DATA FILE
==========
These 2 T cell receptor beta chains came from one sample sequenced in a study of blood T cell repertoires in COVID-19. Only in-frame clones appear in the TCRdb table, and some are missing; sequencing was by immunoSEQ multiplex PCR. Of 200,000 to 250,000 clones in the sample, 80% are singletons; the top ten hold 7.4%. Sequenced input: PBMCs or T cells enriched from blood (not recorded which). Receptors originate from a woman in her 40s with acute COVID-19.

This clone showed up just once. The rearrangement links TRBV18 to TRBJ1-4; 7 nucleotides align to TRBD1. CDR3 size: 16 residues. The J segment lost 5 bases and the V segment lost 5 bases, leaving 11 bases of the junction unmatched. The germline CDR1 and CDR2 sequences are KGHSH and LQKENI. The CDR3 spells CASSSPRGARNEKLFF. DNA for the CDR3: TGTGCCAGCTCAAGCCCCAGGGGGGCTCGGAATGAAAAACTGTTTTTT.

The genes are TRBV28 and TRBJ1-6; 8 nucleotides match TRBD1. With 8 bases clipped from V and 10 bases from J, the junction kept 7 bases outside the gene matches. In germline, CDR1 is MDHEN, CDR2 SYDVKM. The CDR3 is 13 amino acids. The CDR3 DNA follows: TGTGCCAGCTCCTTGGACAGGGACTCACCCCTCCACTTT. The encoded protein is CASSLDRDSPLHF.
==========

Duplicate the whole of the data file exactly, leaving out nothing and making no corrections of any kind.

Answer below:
These 2 T cell receptor beta chains came from one sample sequenced in a study of blood T cell repertoires in COVID-19. Only in-frame clones appear in the TCRdb table, and some are missing; sequencing was by immunoSEQ multiplex PCR. Of 200,000 to 250,000 clones in the sample, 80% are singletons; the top ten hold 7.4%. Sequenced input: PBMCs or T cells enriched from blood (not recorded which). Receptors originate from a woman in her 40s with acute COVID-19.

This clone showed up just once. The rearrangement links TRBV18 to TRBJ1-4; 7 nucleotides align to TRBD1. CDR3 size: 16 residues. The J segment lost 5 bases and the V segment lost 5 bases, leaving 11 bases of the junction unmatched. The germline CDR1 and CDR2 sequences are KGHSH and LQKENI. The CDR3 spells CASSSPRGARNEKLFF. DNA for the CDR3: TGTGCCAGCTCAAGCCCCAGGGGGGCTCGGAATGAAAAACTGTTTTTT.

The genes are TRBV28 and TRBJ1-6; 8 nucleotides match TRBD1. With 8 bases clipped from V and 10 bases from J, the junction kept 7 bases outside the gene matches. In germline, CDR1 is MDHEN, CDR2 SYDVKM. The CDR3 is 13 amino acids. The CDR3 DNA follows: TGTGCCAGCTCCTTGGACAGGGACTCACCCCTCCACTTT. The encoded protein is CASSLDRDSPLHF.